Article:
While the number of Black, Asian and minority ethnic (BAME) people in Devon has grown in recent years, the numbers are still relatively small and fluctuate with patterns in migration (although it must be stressed that not all BAME people are recent migrants or have parents who were migrants and therefore will have British heritage beyond two or three generations).
As global travel has become easier, the UK as a whole has become more ethnically diverse. The proportion of people identifying as White British in England and Wales decreased from 87.4% in 2001 to 80.5% in 2011. The majority, 87%, of the usual resident population of England and Wales in 2011 were born in the UK, and 13% (7.5 million) were born outside the UK. Devon remains a predominantly White area, with only 5.1% of BAME people (including ‘White other’) reported in the 2011 Census. However, it is likely this figure is more in the region of 8 to 10% for some parts of Devon (2017).
Sometimes decisions can be made, and actions taken, which unintentionally affect certain groups of people in a negative way, this is often because of a lack of understanding of the needs and aspirations of minority communities, sometimes resulting from prejudice and stereotyping.
The result may lead to a lack of opportunity, difficulty in accessing services or a failure to have a need identified. This was the main finding of the Stephen Lawrence Inquiry which defined ‘institutional racism’ and changed the shape of equality legislation.
Racism is unacceptable and has no place in society. We want to eliminate institutional racism alongside all forms of institutional discrimination. Our community is becoming increasingly diverse and like other public authorities, we are here to serve all the people of Devon – from all cultures, national and ethnic backgrounds.
Some initiatives around racial equality and inclusion:
We supported the setting up of Grapevine – an online social networking and consultation opportunity for people from different cultures living in Devon (although no longer running, it brought many people together and particularly helped with English Language support).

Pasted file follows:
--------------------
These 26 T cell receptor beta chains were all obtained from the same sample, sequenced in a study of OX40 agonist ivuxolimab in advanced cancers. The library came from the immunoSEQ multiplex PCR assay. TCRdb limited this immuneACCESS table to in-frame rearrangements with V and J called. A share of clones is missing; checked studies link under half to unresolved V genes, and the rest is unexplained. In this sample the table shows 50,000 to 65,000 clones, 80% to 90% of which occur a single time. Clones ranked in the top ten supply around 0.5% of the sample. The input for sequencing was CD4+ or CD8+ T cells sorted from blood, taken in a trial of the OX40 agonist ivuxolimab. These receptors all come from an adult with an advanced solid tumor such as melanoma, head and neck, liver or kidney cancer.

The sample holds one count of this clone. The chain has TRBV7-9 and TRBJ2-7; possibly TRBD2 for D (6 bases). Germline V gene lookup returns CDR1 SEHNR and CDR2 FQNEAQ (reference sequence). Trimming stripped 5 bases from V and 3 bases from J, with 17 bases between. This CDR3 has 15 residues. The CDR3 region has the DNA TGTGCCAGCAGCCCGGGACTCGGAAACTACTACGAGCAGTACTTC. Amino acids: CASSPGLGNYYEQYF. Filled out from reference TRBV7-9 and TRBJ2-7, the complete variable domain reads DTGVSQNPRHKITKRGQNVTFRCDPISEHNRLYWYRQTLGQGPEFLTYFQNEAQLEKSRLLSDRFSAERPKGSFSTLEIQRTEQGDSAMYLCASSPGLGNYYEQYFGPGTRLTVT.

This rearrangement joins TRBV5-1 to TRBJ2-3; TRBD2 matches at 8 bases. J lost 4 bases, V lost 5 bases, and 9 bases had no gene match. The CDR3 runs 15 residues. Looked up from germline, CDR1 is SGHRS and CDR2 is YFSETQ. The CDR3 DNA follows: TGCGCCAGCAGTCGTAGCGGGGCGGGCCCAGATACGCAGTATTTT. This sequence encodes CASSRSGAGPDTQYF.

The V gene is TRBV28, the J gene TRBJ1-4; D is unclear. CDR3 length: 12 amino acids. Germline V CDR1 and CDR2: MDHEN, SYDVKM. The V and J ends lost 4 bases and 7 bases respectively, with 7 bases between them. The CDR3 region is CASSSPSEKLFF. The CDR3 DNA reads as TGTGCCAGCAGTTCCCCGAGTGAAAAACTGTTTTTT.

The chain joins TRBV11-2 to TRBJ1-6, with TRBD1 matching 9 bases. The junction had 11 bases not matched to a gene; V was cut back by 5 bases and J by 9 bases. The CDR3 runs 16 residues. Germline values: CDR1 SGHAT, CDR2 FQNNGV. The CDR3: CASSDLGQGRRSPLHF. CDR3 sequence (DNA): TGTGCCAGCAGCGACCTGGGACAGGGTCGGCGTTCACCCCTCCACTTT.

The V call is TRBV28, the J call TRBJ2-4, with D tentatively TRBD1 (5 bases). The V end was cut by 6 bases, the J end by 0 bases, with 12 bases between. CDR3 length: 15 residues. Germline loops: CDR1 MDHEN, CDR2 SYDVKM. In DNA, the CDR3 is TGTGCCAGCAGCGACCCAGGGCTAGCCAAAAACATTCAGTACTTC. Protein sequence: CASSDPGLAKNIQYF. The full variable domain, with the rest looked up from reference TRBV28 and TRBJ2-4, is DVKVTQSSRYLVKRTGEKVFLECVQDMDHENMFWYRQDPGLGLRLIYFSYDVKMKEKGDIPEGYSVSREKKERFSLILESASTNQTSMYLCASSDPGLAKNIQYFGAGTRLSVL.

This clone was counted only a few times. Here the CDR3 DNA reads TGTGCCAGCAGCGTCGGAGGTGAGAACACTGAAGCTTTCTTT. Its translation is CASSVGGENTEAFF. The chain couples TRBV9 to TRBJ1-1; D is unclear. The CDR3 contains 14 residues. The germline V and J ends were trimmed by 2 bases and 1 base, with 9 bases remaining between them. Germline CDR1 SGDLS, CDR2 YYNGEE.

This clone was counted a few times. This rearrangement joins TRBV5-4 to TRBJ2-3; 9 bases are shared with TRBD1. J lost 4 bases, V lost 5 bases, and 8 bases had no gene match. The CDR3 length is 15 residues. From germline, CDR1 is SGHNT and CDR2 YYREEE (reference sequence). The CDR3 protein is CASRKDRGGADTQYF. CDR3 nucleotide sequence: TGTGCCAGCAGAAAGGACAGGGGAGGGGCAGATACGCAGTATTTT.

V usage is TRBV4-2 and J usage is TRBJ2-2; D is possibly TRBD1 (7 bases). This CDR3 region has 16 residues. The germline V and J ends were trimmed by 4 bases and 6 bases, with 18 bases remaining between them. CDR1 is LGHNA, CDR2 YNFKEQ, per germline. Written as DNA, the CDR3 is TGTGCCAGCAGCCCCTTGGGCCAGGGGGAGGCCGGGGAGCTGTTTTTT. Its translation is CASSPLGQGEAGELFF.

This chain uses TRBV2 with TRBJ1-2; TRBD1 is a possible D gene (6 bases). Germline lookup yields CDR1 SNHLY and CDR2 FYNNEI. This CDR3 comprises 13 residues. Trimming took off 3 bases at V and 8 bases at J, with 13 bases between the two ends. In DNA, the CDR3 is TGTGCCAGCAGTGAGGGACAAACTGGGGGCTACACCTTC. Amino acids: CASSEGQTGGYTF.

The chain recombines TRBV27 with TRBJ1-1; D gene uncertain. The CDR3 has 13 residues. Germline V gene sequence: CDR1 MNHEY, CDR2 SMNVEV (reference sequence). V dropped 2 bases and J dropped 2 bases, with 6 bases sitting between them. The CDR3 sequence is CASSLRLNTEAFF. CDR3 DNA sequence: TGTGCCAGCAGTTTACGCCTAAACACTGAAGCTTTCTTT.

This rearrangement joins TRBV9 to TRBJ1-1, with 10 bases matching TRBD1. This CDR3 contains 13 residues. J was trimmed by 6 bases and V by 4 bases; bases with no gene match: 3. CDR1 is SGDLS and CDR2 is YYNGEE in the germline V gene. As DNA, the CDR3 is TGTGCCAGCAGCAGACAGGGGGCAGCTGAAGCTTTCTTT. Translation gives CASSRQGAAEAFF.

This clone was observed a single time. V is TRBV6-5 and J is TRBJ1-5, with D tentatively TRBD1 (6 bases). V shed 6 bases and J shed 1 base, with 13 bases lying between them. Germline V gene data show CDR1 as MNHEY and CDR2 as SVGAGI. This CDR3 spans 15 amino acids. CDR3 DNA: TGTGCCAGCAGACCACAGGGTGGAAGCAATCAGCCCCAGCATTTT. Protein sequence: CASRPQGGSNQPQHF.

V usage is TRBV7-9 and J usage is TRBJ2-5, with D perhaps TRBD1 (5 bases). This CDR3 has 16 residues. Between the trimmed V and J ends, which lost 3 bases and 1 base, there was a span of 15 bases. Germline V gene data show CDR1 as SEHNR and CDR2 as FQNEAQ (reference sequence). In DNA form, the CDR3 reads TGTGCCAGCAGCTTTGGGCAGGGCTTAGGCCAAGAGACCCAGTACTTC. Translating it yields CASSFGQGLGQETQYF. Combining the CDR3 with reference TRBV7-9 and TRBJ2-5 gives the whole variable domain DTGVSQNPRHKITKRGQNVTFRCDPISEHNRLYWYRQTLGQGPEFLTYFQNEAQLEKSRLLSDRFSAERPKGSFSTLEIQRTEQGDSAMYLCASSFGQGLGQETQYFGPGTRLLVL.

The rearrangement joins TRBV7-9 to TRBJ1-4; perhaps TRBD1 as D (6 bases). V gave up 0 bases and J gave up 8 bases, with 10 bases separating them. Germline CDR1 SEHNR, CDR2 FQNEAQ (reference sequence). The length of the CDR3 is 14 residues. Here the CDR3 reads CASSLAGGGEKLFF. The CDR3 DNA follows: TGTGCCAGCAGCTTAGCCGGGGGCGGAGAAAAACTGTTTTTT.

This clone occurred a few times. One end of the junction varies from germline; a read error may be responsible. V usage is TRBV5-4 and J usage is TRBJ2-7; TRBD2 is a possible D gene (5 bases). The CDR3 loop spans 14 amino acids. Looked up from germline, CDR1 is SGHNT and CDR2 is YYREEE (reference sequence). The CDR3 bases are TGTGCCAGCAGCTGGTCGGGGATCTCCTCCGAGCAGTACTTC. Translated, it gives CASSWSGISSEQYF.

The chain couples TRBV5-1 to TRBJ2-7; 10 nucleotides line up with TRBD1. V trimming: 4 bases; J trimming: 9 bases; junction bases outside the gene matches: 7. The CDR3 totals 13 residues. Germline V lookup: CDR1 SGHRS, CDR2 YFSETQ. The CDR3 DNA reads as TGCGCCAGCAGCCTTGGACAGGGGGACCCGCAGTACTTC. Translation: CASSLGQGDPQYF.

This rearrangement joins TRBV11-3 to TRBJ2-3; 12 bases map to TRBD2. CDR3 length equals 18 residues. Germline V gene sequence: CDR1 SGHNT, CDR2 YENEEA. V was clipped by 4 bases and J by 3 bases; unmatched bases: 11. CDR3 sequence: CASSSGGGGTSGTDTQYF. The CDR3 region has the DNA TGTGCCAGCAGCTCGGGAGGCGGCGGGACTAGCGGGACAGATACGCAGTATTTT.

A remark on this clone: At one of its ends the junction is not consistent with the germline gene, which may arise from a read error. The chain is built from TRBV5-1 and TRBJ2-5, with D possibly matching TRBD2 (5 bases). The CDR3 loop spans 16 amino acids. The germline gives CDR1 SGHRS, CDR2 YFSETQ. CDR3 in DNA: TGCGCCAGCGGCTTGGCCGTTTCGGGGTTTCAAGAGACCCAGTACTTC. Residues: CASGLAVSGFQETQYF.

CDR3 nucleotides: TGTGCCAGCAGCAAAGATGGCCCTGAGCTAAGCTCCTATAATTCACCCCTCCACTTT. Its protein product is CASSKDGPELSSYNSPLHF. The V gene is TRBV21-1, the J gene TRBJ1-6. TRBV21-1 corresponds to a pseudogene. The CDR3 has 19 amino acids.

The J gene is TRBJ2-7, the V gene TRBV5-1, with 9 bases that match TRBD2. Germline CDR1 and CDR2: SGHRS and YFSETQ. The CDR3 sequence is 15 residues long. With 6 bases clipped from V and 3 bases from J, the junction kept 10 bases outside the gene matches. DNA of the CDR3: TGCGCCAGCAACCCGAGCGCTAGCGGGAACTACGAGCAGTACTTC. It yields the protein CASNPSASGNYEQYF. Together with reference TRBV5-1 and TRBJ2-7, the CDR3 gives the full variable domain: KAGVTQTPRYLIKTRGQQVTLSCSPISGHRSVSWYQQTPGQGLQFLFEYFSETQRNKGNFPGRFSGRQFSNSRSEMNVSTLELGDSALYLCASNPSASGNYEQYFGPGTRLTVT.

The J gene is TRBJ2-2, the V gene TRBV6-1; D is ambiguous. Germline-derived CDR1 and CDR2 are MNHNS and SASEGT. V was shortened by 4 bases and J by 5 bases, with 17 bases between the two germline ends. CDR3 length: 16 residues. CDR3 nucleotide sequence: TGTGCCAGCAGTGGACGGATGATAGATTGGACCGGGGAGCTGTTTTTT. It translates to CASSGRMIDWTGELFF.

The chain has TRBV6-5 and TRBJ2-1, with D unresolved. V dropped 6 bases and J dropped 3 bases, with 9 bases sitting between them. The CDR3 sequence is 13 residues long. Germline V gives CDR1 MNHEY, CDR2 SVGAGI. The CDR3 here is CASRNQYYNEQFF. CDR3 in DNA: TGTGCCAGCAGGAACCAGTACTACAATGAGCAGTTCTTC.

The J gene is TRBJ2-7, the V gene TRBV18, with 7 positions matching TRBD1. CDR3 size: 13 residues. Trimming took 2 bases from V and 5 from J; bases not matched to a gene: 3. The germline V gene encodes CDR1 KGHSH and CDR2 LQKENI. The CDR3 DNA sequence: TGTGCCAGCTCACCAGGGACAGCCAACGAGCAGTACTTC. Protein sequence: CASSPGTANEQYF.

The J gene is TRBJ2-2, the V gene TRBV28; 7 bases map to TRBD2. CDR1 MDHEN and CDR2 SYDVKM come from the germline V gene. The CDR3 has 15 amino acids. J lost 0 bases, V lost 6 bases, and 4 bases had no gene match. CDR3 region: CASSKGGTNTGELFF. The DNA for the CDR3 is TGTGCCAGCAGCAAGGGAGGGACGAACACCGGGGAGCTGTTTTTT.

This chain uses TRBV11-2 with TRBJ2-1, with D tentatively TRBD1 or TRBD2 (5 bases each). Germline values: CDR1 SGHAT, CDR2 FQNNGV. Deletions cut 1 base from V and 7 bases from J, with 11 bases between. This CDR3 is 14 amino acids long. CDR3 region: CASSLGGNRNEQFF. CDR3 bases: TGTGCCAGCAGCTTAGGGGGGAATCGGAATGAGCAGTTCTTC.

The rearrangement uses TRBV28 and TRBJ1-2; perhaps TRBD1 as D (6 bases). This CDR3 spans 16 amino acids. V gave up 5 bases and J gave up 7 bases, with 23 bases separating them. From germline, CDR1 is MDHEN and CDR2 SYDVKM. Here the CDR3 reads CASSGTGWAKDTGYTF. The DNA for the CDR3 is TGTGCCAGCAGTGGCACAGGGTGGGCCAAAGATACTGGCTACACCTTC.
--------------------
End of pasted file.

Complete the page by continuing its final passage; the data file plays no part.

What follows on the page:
In 2013 we published a guide, Understanding Race in Devon, for foster carers and adopters on how to look after BAME children (which can be useful for all kinds of care settings).
The Council also has a dedicated Gypsy and Traveller Liason Service and developed a handbook on how we manage unauthorised encampments. Our two Gypsy and Traveller sites (Sowton and Broadclyst) are now managed by Elim Housing.
More recently, we have provided the opportunity for Children’s social workers recruited from oversees to discuss and share experiences with managers.
There are two BAME networks that staff can join: South West Peninsula BME Social Worker Group – a regional BAME group for local authority social workers across the South West including Plymouth, Torbay, Cornwall and Devon and a BAME staff network for health and social care.
Working with Devon Development Education, we are planning to host Windrush Day Celebrations at County Hall. However the first event was postponed due to the coronavirus. We hope to host this celebration on 22nd June 2021.
To support people whose first language is not English, we have published information about coronavirus in a range of Devon community languages.
In October 2020, we celebrated Black History Month by uncovering stories of people’s experiences living in Devon.
We initially responded to the 2020 Black Lives Matter protests with this article for the staff newsletter. Find out more about anti-racism activities in our November Equality Reference Group newsletter.